Charting y our basal body temperature is not very difficult as many women thinks, in fact its quiet easy if you have proper knowledge and you are punctual to record your BBT regularly. By charting your BBT (basal body temperature) you can understand your menstrual cycle more better. If you are not aware what BBT is, its actually the temperature
Wh ile charting your BBT you need to record temperature very accurately. And for this you need basal body thermometer that records temperature with the accuracy of 0.05c. A basal thermometer is a very delicate thermometer that can record your body’s exact temperature at rest. When you buy this thermometer you will get a kit that include clear grid. These graphs may have break for you to single Pre-menstrual Syndrome symptoms (PMS). At the top of the graph are marked the number of days of your menstrual cycle from 1-40, but you can add more days if you want to.
Underneath each round day you write the month and actual calendar year. Vertically listed are temperatures from 99.4-97.0 degrees F. Each morning, before you get out of bed, you will want to take your temperature orally (you can take the temperature vaginally, but orally is more accurate) and chart it on the table. The graph will not be accurate unless you take your temperature the same time every morning.
After ovulation, your temperature rises between 0.36 and 0.9 degrees F (0.2 and 0.5 degrees C). After doing about three charts, you should look for a very clear indication of ovulation, which will help you time prospective intercourses and tell you whether you are ovulating regularly. However, this sense will not tell you when to have intercourse, since the temperature does not levitate until after ovulation. Do not make the mistake of planning intercourse around this chart. The idea of the chart is to help you plot potential intercourses and help you in observing your own individual fertility plan.
If you want to know upfront of time when you are ovulating, then this scheme is not for you. Ovulation kits and monitors are best for pre-ovulation detection. The next bet is to have your surgeon execute blood tests to curb your hormonal levels, or do an endometrial biopsy, a process that determines whether you are ovulating or have a hormonal imbalance.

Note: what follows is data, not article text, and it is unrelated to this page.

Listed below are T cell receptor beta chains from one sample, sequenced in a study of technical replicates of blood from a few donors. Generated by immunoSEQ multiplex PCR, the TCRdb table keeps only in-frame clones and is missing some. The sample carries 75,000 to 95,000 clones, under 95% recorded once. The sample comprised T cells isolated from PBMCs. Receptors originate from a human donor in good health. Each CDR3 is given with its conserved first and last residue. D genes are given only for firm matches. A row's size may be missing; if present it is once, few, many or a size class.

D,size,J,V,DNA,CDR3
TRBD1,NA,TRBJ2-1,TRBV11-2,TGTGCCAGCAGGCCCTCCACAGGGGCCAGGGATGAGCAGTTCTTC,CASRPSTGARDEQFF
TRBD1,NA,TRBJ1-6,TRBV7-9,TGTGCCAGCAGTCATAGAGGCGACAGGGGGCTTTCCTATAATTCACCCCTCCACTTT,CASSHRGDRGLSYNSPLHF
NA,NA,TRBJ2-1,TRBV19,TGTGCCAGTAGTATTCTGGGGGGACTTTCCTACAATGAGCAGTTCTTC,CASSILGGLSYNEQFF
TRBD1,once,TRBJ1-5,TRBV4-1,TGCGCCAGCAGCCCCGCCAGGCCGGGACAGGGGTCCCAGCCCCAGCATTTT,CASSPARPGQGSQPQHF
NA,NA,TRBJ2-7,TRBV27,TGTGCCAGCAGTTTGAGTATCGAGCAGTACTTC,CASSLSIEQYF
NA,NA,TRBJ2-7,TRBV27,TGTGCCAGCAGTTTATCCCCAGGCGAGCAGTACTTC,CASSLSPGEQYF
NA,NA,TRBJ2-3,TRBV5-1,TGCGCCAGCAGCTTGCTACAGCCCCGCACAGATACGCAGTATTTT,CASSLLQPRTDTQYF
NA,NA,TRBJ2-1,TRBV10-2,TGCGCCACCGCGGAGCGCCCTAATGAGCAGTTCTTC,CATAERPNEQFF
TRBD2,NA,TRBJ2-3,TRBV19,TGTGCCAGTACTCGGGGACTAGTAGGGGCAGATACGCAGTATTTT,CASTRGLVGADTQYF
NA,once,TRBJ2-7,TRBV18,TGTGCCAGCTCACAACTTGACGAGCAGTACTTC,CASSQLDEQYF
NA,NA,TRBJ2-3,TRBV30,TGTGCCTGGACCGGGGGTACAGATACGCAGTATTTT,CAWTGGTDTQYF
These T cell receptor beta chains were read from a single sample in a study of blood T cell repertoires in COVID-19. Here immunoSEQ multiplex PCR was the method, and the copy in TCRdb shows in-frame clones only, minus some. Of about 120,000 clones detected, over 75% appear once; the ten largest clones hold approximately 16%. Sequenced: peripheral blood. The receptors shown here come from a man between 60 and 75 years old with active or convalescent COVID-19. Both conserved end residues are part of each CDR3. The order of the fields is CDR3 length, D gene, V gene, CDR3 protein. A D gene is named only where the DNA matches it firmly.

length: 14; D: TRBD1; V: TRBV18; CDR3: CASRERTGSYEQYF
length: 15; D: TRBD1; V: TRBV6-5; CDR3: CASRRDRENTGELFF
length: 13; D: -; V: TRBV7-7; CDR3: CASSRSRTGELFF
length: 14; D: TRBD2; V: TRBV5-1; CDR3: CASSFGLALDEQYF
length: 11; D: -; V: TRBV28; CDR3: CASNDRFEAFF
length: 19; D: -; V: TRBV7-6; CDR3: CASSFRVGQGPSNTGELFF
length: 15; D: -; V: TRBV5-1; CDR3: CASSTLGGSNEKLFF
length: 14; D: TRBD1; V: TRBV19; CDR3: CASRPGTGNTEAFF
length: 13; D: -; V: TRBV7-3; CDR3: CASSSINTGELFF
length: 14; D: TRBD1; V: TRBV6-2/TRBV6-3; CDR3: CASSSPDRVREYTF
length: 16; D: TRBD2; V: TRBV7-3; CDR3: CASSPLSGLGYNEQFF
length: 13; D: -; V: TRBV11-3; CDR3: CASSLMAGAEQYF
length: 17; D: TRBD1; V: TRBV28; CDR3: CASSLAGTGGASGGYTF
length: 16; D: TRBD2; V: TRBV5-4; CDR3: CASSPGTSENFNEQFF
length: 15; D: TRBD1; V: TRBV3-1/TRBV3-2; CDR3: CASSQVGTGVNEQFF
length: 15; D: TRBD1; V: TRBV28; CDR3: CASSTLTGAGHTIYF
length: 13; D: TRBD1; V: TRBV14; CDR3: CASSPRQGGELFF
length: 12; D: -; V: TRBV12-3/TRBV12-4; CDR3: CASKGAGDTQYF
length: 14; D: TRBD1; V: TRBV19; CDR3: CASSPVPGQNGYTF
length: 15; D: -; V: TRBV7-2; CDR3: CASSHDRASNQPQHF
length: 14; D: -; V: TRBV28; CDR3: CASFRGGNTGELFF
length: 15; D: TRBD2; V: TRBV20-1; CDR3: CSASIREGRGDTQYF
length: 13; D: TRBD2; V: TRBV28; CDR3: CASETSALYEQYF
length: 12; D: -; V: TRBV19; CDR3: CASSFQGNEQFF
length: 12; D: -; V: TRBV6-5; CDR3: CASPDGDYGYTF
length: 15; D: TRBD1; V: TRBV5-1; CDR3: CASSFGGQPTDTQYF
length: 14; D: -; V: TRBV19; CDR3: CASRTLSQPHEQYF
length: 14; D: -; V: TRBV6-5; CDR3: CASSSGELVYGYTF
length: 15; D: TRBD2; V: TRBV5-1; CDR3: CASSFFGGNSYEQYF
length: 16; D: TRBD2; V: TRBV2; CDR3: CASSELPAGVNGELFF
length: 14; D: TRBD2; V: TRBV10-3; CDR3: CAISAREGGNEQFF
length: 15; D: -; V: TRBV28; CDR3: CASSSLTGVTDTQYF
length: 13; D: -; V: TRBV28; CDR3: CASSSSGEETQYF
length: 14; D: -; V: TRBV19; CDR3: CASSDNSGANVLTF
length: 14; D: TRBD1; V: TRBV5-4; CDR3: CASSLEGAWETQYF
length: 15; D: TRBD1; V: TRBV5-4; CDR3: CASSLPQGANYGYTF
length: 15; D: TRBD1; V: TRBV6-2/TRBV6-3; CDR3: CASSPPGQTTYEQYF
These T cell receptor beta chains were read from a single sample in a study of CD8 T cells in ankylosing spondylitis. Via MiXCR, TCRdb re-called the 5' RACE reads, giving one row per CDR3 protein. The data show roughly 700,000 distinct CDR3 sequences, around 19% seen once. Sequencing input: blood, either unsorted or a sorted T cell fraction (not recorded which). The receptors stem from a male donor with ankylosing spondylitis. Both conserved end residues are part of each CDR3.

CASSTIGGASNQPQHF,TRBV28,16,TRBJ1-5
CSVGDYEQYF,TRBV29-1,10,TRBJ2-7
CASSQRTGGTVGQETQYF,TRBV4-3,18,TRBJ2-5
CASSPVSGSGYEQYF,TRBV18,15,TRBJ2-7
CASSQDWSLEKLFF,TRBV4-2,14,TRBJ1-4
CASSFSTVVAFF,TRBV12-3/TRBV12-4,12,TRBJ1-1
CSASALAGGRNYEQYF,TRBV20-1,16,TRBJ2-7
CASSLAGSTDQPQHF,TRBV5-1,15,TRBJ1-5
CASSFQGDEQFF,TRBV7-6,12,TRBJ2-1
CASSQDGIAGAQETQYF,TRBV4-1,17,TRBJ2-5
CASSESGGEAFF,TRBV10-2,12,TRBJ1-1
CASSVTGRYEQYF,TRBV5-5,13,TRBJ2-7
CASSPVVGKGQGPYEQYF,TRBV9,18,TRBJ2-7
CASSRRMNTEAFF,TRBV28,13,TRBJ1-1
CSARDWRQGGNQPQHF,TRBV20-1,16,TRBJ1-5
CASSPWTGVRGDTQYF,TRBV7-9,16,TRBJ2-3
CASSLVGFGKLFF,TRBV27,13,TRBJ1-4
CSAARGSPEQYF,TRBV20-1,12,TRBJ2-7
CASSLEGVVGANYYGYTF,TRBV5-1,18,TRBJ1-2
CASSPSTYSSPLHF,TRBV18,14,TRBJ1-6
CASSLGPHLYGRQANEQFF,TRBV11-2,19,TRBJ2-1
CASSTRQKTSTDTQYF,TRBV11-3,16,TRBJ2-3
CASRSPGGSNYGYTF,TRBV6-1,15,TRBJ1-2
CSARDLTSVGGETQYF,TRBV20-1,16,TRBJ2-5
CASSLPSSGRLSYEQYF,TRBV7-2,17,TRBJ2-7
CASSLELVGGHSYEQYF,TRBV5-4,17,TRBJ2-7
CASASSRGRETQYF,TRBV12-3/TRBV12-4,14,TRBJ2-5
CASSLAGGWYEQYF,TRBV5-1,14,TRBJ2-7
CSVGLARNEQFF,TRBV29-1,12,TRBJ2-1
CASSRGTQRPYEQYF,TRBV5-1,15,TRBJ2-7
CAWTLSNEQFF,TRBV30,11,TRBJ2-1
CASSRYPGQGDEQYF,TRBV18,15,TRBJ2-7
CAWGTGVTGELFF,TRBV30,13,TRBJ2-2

Guidelines To Chart Accurate BBT
- The first day of your menstrual surge is day 1 of your BBT chart. Do NOT include
spotting former to your episode as day 1. Your temperature should decent when your
menstrual flow starts. Record your temperature throughout your episode. This information
- Make sure you remember the actual day of the month on your chart.
- Use an oral, digital, basal body thermometer ONLY. A common thermometer would NOT
- Take your temperature each morning before you get out of bed. Place the thermometer
under your tongue for at slightest 2-3 minutes.
- Don’t eat or drink anything before you take your temperature.
- Record your temperature with a dot, not a X or a checkmark.
- Use a down-pointing arrow to show the time you had intercourse.
- Record any premenstrual symptoms if there is any on the chart. Otherwise, use your
symptom chart to help associate a certain temperature to a symptom.
- Note any singular considerations like colds, illness or fever.
- Change charts when you get your spot again.